Back to selection


Brent Stewart


When you live next to Harmony Korine some unconventional ideas can creep into your head. So when Brent Stewart was thinking about making a chamber-piece drama on 35mm and shooting the whole thing with little to no camera movement he went to his famous filmmaking neighbor for some advice.

“I knew it would be a challenge to pull off because even Harmony said to me, ‘Man, that’s risky.’”

But, The Colonel’s Bride, Stewart’s debut feature, is an intimate look at loneliness, old age and death with striking photography, a haunting score and a stirring lead performance that shouldn’t be missed. In the film, we follow Bill (character actor James DeForest Parker), a Vietnam vet who awaits the arrival of his mail-order bride (Alicia Truong). With a regular diet of booze and cigarettes, Bill is a grizzled guy from a different era. Though Stewart doesn’t delve into the pain in Bill’s eyes, it’s obvious he’s seen a lot in his life and is still digesting it all; and by the time he’s content the end is suddenly upon him.

For Stewart, 35, the creation of Colonel’s Bride is a culmination of years struggling in the avenues of fine art and photography. Searching to find “comfort in narrative stories,” he attended Rotterdam’s CineMart when he was selected in 2007 in hopes to get his footing in the film world. “I was meeting with production companies from all over the world, but they were like, ‘Let’s make a film in Belgium.’” Frustrated, he went back to Nashville and began making shorts, including the ’09 Sundance entry The Dirty Ones. Then last year he scrounged enough money through a mixture of sporadic jobs, selling his still photography and working as a second-unit director for one of Korine’s Liberty Mutual commercials (where he met Parker) to make Colonel’s Bride. He also obtained his 35mm film through short ends his AC got from shows like Lost, Grey’s Anatomy and the movie Gran Torino. “Economy of means,” is how Stewart describes the making of the film. But soon after filming it seemed his hard work would be for naught. Rejection letters from festivals began to pile up, including Sundance, SXSW and Rotterdam. Stewart, however, took it in stride. “The Colonel’s Bride is a different kind of movie,” he says. “It’s not mumblecore, it’s not hipster, but that’s why I made it. I wanted to go back to basics.”

Finally in April the Sarasota Film Festival premiered the film followed by the Nashville Film Festival, where it received a jury prize. Variety critic Joe Leydon was impressed by Parker’s “controlled but compelling mix of sad-eyed courtliness and alcohol-fueled self-loathing,” calling it a remarkable lead performance. Stewart hopes to ride this momentum into the fall festival season.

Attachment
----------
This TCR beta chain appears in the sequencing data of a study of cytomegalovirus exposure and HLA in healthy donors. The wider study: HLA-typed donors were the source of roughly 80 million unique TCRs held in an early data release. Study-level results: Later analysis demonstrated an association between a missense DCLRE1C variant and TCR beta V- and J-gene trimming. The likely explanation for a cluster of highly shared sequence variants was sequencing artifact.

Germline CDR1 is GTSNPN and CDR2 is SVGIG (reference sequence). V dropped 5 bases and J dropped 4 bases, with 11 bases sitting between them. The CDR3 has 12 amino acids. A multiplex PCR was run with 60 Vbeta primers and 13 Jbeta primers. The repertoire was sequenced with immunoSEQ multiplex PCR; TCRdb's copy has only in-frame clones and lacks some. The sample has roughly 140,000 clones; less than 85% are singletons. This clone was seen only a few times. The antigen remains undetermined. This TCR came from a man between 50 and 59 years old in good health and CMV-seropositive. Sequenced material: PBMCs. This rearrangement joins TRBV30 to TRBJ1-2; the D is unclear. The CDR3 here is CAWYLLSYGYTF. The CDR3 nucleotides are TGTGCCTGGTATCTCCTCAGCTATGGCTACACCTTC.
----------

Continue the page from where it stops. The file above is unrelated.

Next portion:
Stewart also hopes The Colonel’s Bride will shine a light on the film scene in Nashville. Along with Korine shooting his latest film, Trash Humpers, there, Stewart and his friends are also producing films in the area through the company they started, Nomadic Independence Pictures. Having already produced Bride and three other features in the last year, they’re currently prepping the next film by Michael Tully (Silver Jew, Cocaine Angel). “We’re able to do things here that are difficult elsewhere,” Stewart says. “And it’s just great to collaborate with friends that you trust.” — Jason Guerrasio

Contact: flemingstewart at hotmail dot com;

Jade Healy


“I once had a director cry when she walked through the main character’s set because she was so moved. That was definitely one of the most rewarding moments for me as a designer.” In the past few years, production designer Jade Healy’s hands have touched a diverse selection of notable independent films: Ti West’s House of the Devil, Zeina Durra’s The Imperialists Are Still Alive!, Sundance success happythankyoumoreplease and Joe Swanberg’s Alexander the Last. She began in production, as an assistant producer on Asia Argento’s The Heart Is Deceitful Above All Things, after interning for Muse Production’s Chris Hanley; next she worked on Edmond, handling the delivery of the film to the distributor, and then produced M. Blash’s Lying in upstate New York — but she wasn’t sure that producing was the road she wanted to take. “I had a love/hate relationship with producing — I was so grateful to be working in film, but the stress and fear was overwhelming. I still get nervous checking my voicemail.”

When the chance came to work for free in the art department on a tiny film called The Blue Hour, Healy jumped on it. From there she went on to be the decorator on Cabin Fever 2: Spring Fever, with Ti West, and West then brought her onto his retro-horror feature House of the Devil as his designer. Three years later, she has just completed West’s The Innkeepers, along with half a dozen other projects.

In between design jobs, Healy took a vacation to Costa Rica with her friend Kris Swanberg along with d.p.s David Lowery and Ben Kasulke. The resulting film, It Was Great, But I Was Ready to Come Home, co-directed by she and Swanberg, premiered at SXSW 2009. Healy and Swanberg also starred in the film as two friends on vacation. Healy has since been writing and plans to finish several scripts during her next break between movies, but admits that it’s hard to find time: “I always say I’m going to stop, and then something else comes along.” She was brought up as a hands-on, grab a paintbrush type of designer, and says that her willingness to do hard labor has sometimes surprised crew used to working on larger budgets.